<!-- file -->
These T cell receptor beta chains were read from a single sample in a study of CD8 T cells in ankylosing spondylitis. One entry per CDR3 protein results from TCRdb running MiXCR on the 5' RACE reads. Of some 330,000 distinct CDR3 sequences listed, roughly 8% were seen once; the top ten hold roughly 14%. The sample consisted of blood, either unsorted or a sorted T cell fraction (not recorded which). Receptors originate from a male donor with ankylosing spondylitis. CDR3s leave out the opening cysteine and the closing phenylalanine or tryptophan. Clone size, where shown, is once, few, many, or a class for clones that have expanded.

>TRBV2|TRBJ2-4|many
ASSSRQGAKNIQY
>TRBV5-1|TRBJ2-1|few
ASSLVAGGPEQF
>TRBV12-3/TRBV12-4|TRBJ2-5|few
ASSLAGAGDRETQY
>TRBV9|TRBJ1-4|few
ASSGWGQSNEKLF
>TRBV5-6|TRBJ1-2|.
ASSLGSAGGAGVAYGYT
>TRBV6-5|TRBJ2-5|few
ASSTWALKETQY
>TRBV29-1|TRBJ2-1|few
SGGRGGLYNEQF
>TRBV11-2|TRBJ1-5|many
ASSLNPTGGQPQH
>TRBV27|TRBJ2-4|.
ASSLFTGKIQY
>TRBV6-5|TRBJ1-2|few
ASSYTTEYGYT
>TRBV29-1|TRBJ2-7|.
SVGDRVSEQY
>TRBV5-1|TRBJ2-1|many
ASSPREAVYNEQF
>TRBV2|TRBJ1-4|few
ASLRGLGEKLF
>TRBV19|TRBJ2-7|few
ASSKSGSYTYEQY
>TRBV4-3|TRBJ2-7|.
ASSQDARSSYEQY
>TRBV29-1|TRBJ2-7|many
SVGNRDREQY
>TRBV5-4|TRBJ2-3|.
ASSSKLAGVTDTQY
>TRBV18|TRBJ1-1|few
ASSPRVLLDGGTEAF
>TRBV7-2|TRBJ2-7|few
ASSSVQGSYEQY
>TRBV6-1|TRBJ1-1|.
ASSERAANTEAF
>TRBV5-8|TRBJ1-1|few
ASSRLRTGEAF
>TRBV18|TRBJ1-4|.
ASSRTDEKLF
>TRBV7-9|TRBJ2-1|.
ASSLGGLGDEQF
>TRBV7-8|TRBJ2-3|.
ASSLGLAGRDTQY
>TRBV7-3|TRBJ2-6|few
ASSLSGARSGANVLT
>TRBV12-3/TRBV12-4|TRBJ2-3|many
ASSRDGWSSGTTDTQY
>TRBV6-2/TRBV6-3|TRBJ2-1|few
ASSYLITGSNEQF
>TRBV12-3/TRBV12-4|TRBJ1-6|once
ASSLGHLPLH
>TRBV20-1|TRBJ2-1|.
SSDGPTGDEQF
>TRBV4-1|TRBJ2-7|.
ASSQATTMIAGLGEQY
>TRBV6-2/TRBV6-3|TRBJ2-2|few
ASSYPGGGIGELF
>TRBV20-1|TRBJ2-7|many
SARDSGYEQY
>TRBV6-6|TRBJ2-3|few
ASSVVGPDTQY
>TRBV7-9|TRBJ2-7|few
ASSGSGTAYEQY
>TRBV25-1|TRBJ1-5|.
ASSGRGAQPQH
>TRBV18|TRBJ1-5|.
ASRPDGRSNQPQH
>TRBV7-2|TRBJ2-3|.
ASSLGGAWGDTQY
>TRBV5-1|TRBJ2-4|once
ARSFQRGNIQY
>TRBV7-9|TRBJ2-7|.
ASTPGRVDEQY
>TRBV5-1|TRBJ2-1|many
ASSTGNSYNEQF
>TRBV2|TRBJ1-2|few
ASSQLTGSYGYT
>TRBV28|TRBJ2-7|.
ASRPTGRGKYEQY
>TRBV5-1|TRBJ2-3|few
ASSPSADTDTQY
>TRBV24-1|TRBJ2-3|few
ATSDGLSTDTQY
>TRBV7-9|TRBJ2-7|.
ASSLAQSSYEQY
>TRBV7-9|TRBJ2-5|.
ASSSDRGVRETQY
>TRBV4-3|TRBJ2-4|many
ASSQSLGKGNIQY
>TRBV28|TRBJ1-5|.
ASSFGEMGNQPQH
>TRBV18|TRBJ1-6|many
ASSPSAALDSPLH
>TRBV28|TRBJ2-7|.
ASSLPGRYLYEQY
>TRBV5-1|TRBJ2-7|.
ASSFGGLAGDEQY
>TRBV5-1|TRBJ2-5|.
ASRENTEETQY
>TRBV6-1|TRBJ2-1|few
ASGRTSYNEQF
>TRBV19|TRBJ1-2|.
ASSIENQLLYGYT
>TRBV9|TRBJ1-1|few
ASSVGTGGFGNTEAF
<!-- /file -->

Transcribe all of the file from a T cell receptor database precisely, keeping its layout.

These T cell receptor beta chains were read from a single sample in a study of CD8 T cells in ankylosing spondylitis. One entry per CDR3 protein results from TCRdb running MiXCR on the 5' RACE reads. Of some 330,000 distinct CDR3 sequences listed, roughly 8% were seen once; the top ten hold roughly 14%. The sample consisted of blood, either unsorted or a sorted T cell fraction (not recorded which). Receptors originate from a male donor with ankylosing spondylitis. CDR3s leave out the opening cysteine and the closing phenylalanine or tryptophan. Clone size, where shown, is once, few, many, or a class for clones that have expanded.

>TRBV2|TRBJ2-4|many
ASSSRQGAKNIQY
>TRBV5-1|TRBJ2-1|few
ASSLVAGGPEQF
>TRBV12-3/TRBV12-4|TRBJ2-5|few
ASSLAGAGDRETQY
>TRBV9|TRBJ1-4|few
ASSGWGQSNEKLF
>TRBV5-6|TRBJ1-2|.
ASSLGSAGGAGVAYGYT
>TRBV6-5|TRBJ2-5|few
ASSTWALKETQY
>TRBV29-1|TRBJ2-1|few
SGGRGGLYNEQF
>TRBV11-2|TRBJ1-5|many
ASSLNPTGGQPQH
>TRBV27|TRBJ2-4|.
ASSLFTGKIQY
>TRBV6-5|TRBJ1-2|few
ASSYTTEYGYT
>TRBV29-1|TRBJ2-7|.
SVGDRVSEQY
>TRBV5-1|TRBJ2-1|many
ASSPREAVYNEQF
>TRBV2|TRBJ1-4|few
ASLRGLGEKLF
>TRBV19|TRBJ2-7|few
ASSKSGSYTYEQY
>TRBV4-3|TRBJ2-7|.
ASSQDARSSYEQY
>TRBV29-1|TRBJ2-7|many
SVGNRDREQY
>TRBV5-4|TRBJ2-3|.
ASSSKLAGVTDTQY
>TRBV18|TRBJ1-1|few
ASSPRVLLDGGTEAF
>TRBV7-2|TRBJ2-7|few
ASSSVQGSYEQY
>TRBV6-1|TRBJ1-1|.
ASSERAANTEAF
>TRBV5-8|TRBJ1-1|few
ASSRLRTGEAF
>TRBV18|TRBJ1-4|.
ASSRTDEKLF
>TRBV7-9|TRBJ2-1|.
ASSLGGLGDEQF
>TRBV7-8|TRBJ2-3|.
ASSLGLAGRDTQY
>TRBV7-3|TRBJ2-6|few
ASSLSGARSGANVLT
>TRBV12-3/TRBV12-4|TRBJ2-3|many
ASSRDGWSSGTTDTQY
>TRBV6-2/TRBV6-3|TRBJ2-1|few
ASSYLITGSNEQF
>TRBV12-3/TRBV12-4|TRBJ1-6|once
ASSLGHLPLH
>TRBV20-1|TRBJ2-1|.
SSDGPTGDEQF
>TRBV4-1|TRBJ2-7|.
ASSQATTMIAGLGEQY
>TRBV6-2/TRBV6-3|TRBJ2-2|few
ASSYPGGGIGELF
>TRBV20-1|TRBJ2-7|many
SARDSGYEQY
>TRBV6-6|TRBJ2-3|few
ASSVVGPDTQY
>TRBV7-9|TRBJ2-7|few
ASSGSGTAYEQY
>TRBV25-1|TRBJ1-5|.
ASSGRGAQPQH
>TRBV18|TRBJ1-5|.
ASRPDGRSNQPQH
>TRBV7-2|TRBJ2-3|.
ASSLGGAWGDTQY
>TRBV5-1|TRBJ2-4|once
ARSFQRGNIQY
>TRBV7-9|TRBJ2-7|.
ASTPGRVDEQY
>TRBV5-1|TRBJ2-1|many
ASSTGNSYNEQF
>TRBV2|TRBJ1-2|few
ASSQLTGSYGYT
>TRBV28|TRBJ2-7|.
ASRPTGRGKYEQY
>TRBV5-1|TRBJ2-3|few
ASSPSADTDTQY
>TRBV24-1|TRBJ2-3|few
ATSDGLSTDTQY
>TRBV7-9|TRBJ2-7|.
ASSLAQSSYEQY
>TRBV7-9|TRBJ2-5|.
ASSSDRGVRETQY
>TRBV4-3|TRBJ2-4|many
ASSQSLGKGNIQY
>TRBV28|TRBJ1-5|.
ASSFGEMGNQPQH
>TRBV18|TRBJ1-6|many
ASSPSAALDSPLH
>TRBV28|TRBJ2-7|.
ASSLPGRYLYEQY
>TRBV5-1|TRBJ2-7|.
ASSFGGLAGDEQY
>TRBV5-1|TRBJ2-5|.
ASRENTEETQY
>TRBV6-1|TRBJ2-1|few
ASGRTSYNEQF
>TRBV19|TRBJ1-2|.
ASSIENQLLYGYT
>TRBV9|TRBJ1-1|few
ASSVGTGGFGNTEAF